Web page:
If so, repetitive mechanical stimulation of airways irritant receptors may have led to vagally mediated reflex bronchoconstriction. Alternatively, there is experimental evidence that a quick stretch will increase tension in isolated sensitized airways smooth muscle. If this is true in vivo, repetitive stretching of airway smooth muscle may have contributed to post-M W reductions in SGaw in our asthmatic subjects. Source
There are other possible explanations for reduced airway caliber after a series of deep breaths. Cooling of the airways as well as loss of humidity during MW maneuvers might increase bronchomotor tone in asthmatic subjects. On the other hand, relatively little respiratory heat and water transfer would be expected during 12 s of hyperventilation. Changes in end-tidal carbon dioxide tension (PETC02) consequent to hyperventilation also might cause bronchoconstric-tion during MW maneuvers. Previous studies have demonstrated that resistance to airflow increased as PETC02 decreased, although hyperventilation challenges and exercise still precipitate bronchocon-striction when COz is added to the inspired air.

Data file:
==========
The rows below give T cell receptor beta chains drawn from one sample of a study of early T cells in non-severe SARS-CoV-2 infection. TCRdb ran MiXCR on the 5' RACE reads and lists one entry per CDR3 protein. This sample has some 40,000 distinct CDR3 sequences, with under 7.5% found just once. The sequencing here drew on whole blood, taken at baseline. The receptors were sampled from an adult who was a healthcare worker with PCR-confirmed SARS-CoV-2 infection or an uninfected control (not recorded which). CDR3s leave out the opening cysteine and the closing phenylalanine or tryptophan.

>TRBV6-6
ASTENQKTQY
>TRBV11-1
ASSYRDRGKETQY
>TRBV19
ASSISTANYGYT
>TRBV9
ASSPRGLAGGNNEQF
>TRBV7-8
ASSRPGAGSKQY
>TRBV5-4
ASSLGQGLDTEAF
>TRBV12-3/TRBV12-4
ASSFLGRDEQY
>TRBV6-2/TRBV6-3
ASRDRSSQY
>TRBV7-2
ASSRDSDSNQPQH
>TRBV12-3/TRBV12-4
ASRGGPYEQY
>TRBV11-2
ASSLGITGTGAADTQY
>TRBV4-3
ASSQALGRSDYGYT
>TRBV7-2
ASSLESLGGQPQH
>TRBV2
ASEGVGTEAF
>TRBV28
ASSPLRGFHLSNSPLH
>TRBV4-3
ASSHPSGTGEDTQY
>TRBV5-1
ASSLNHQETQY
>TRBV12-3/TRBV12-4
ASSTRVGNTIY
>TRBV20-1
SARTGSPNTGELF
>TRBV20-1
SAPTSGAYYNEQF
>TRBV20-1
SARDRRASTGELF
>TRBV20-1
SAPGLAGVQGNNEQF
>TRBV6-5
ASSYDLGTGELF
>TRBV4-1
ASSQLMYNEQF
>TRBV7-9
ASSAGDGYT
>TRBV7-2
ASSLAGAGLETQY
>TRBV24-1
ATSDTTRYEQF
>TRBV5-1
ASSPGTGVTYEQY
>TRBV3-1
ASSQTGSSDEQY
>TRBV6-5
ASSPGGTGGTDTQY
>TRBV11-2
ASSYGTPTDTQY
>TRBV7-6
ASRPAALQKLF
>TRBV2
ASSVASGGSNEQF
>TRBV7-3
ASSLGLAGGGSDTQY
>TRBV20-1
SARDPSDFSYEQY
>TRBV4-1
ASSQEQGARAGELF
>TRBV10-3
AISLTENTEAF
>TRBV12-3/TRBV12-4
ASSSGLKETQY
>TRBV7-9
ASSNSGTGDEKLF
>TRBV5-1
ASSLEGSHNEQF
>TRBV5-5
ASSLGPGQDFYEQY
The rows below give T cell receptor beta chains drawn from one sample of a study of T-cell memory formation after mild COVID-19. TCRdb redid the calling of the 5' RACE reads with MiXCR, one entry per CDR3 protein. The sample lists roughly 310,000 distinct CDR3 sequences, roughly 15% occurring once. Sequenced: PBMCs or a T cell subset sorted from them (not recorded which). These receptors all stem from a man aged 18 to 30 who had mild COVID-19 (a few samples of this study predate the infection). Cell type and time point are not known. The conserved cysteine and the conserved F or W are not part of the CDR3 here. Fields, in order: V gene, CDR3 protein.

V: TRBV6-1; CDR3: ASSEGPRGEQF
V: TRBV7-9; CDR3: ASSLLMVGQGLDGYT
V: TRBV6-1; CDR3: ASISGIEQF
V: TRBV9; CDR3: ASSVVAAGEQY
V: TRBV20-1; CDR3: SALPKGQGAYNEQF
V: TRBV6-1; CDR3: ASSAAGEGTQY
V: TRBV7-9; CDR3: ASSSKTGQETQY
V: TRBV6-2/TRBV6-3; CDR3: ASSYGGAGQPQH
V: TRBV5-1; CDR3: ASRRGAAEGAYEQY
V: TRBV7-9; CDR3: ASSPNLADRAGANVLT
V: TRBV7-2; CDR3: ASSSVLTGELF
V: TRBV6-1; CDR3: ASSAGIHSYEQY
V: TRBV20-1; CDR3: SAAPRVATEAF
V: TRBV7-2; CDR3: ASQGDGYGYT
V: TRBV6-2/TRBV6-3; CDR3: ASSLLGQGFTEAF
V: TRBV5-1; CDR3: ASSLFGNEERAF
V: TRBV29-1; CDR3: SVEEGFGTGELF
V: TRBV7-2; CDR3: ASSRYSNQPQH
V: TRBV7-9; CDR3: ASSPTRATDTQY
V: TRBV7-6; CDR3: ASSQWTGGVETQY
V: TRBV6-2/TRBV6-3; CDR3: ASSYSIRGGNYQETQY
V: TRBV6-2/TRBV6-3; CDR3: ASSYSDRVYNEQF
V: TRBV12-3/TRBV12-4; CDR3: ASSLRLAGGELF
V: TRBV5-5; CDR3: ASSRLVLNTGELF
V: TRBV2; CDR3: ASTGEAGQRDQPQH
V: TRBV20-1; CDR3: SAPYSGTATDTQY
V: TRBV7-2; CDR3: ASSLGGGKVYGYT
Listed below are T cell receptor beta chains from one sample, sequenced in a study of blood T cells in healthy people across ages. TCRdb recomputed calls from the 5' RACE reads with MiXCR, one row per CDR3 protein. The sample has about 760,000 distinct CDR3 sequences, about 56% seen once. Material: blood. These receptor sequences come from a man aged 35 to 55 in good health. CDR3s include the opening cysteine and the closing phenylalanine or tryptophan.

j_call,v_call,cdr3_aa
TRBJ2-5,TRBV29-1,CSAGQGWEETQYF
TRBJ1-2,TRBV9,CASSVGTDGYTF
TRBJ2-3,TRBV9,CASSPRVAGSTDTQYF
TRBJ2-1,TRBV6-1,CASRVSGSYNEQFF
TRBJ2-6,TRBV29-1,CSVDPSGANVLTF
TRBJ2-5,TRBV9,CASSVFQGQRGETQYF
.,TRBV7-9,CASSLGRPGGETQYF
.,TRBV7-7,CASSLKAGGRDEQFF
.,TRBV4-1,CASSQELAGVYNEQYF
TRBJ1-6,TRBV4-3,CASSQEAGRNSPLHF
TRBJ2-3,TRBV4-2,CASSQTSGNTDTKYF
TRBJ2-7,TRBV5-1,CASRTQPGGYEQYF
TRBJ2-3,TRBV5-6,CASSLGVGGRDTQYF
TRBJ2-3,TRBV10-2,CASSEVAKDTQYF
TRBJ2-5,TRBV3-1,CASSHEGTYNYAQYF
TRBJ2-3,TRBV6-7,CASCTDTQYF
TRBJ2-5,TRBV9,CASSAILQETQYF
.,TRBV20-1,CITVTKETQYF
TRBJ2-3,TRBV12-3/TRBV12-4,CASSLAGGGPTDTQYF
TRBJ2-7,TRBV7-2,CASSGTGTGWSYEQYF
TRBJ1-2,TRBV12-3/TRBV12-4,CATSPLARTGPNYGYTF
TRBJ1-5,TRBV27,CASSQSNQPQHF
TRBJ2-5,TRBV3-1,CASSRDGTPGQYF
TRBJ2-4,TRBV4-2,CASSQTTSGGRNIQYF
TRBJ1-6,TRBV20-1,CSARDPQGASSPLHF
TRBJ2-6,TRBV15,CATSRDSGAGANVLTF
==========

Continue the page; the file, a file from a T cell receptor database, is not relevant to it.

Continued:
On the other hand, the effects of hypocarbia are small until PETC02 approximates 25 mm Hg or less. In our asthmatic subjects, MW was measured using a closed-circuit system; this would have minimized changes in PETC02 (and in respiratory heat and water transfer). Fatigue and/or decreased endurance of respiratory muscles may also have caused or contributed to low MW values in the asthmatic subjects. In this regard, higher lung volumes in the asthmatic subjects may have caused a mechanical disadvantage of the inspiratory muscles. On the other hand, this was probably not a major determinant of differences in MW since the differences between Vtg in the normals and asthmatic subjects were (although statistically significant) quantitatively small.